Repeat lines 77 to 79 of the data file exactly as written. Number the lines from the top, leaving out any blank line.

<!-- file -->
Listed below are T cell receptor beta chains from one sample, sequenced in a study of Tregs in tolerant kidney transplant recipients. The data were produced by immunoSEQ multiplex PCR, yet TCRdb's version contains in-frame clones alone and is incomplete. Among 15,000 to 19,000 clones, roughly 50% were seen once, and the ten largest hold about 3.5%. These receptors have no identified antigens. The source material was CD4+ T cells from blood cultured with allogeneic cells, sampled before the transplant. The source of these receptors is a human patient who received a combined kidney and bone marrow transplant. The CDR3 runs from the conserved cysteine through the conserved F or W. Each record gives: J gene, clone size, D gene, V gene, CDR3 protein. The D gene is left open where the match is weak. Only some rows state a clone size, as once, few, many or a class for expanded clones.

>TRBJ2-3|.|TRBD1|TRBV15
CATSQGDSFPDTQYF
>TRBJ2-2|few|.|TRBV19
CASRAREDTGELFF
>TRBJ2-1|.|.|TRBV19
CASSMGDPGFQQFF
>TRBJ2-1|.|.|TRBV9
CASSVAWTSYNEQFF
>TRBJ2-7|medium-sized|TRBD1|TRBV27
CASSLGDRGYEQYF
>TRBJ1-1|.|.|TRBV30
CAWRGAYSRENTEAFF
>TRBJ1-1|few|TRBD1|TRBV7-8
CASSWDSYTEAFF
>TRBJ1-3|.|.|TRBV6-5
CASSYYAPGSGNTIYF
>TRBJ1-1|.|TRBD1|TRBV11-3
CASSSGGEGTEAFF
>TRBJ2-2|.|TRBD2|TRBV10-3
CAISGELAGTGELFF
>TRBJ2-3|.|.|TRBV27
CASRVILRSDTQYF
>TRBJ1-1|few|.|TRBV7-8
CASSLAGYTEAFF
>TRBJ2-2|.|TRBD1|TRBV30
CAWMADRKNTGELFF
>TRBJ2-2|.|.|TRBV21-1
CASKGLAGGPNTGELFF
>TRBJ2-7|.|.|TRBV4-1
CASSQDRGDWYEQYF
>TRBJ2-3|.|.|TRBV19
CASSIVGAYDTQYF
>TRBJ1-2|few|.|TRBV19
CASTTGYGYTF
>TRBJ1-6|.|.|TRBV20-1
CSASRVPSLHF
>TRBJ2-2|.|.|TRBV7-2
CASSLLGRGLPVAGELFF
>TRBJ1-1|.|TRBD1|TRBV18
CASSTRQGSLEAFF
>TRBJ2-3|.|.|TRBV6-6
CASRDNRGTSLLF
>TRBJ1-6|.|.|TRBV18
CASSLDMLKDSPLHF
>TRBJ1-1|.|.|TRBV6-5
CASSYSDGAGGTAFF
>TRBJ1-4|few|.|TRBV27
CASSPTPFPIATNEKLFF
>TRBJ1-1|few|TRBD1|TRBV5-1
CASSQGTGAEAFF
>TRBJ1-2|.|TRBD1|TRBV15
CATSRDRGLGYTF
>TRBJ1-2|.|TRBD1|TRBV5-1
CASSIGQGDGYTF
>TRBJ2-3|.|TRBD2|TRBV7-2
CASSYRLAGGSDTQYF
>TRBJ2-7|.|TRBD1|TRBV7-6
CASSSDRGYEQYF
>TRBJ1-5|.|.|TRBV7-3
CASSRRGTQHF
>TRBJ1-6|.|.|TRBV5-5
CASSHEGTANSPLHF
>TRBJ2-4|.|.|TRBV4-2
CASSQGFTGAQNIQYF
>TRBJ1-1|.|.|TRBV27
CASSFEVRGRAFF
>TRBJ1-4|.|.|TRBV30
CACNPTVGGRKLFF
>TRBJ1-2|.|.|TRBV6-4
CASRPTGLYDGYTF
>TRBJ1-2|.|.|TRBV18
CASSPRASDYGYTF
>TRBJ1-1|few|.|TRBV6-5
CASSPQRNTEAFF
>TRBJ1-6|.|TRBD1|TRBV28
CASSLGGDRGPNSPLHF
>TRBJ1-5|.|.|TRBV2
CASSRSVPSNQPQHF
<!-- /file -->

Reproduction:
CASSLGGDRGPNSPLHF
>TRBJ1-5|.|.|TRBV2
CASSRSVPSNQPQHF